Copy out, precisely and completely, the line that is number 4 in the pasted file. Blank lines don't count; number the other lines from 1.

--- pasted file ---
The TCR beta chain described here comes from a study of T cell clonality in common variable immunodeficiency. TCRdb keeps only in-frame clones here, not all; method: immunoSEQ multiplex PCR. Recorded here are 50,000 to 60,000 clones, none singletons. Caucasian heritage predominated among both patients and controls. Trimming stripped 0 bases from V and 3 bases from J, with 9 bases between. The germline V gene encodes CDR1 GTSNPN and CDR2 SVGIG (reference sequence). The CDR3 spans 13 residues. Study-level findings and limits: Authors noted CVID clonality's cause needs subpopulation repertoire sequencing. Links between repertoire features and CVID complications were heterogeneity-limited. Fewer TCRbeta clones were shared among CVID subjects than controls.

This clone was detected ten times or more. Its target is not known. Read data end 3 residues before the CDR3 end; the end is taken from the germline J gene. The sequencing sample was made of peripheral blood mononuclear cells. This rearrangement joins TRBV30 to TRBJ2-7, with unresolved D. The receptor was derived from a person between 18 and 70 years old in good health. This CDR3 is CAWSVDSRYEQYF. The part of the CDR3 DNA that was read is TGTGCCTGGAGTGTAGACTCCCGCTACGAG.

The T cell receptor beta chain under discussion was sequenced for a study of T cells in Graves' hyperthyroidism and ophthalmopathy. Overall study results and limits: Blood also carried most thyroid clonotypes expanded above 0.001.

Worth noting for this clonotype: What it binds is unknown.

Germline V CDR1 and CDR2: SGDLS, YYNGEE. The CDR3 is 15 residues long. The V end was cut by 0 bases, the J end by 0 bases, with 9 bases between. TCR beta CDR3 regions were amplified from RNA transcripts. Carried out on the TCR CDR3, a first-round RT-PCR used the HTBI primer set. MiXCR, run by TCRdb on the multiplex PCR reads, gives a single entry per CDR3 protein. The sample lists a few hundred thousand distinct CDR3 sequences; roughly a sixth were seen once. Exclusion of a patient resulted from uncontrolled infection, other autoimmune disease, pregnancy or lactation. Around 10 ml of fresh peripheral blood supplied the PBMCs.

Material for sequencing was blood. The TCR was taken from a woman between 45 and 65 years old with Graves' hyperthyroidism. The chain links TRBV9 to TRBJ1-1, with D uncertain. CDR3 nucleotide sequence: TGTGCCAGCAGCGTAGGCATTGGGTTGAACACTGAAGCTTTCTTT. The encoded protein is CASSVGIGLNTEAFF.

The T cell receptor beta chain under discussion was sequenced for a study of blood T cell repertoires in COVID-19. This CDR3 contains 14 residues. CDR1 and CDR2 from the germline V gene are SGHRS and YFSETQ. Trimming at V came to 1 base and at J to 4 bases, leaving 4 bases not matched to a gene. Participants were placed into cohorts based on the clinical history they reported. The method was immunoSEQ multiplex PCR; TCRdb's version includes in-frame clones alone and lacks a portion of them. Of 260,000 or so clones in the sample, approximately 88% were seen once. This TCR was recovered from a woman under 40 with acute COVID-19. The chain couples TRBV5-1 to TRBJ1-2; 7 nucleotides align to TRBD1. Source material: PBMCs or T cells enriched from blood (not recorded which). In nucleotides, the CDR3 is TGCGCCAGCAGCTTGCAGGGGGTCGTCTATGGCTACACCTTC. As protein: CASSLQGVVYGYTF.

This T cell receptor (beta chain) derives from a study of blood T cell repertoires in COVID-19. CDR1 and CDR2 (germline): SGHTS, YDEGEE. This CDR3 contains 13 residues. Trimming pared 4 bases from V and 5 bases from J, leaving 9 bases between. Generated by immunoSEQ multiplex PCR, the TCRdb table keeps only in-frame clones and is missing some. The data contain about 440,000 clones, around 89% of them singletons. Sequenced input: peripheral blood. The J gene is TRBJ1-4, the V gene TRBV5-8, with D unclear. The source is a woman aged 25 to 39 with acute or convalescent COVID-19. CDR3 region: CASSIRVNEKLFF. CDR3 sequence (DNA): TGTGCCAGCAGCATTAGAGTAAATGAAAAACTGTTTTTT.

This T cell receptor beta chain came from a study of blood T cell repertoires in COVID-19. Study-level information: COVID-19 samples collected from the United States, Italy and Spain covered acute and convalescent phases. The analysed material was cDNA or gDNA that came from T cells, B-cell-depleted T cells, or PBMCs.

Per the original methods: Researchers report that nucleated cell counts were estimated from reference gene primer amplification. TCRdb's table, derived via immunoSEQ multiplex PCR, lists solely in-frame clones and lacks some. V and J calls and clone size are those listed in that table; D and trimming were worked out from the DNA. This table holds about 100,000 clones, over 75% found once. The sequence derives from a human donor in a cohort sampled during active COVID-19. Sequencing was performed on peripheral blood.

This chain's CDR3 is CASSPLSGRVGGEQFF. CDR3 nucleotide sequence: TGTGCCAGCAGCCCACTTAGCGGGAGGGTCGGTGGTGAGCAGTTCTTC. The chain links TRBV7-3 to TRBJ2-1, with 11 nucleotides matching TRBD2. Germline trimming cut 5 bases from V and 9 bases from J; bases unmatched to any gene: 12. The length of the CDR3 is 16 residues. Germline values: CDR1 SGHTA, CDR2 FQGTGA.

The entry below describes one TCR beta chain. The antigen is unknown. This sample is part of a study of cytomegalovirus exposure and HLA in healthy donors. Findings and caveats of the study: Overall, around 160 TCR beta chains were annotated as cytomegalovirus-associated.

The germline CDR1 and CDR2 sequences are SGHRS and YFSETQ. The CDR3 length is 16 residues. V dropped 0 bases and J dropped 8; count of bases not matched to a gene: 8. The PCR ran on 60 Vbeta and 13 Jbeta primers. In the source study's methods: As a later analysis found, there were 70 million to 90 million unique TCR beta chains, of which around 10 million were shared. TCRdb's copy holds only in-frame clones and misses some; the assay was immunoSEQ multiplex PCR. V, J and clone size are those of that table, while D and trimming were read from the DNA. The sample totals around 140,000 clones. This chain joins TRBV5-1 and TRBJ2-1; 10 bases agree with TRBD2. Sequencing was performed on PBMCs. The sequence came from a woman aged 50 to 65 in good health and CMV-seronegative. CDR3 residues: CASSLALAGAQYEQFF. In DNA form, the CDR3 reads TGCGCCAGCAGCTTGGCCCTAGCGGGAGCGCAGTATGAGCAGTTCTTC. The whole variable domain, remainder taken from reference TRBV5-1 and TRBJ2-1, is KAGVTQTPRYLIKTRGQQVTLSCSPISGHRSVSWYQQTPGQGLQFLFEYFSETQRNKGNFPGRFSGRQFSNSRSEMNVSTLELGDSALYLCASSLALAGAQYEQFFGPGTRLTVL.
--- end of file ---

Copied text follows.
Worth noting for this clonotype: What it binds is unknown.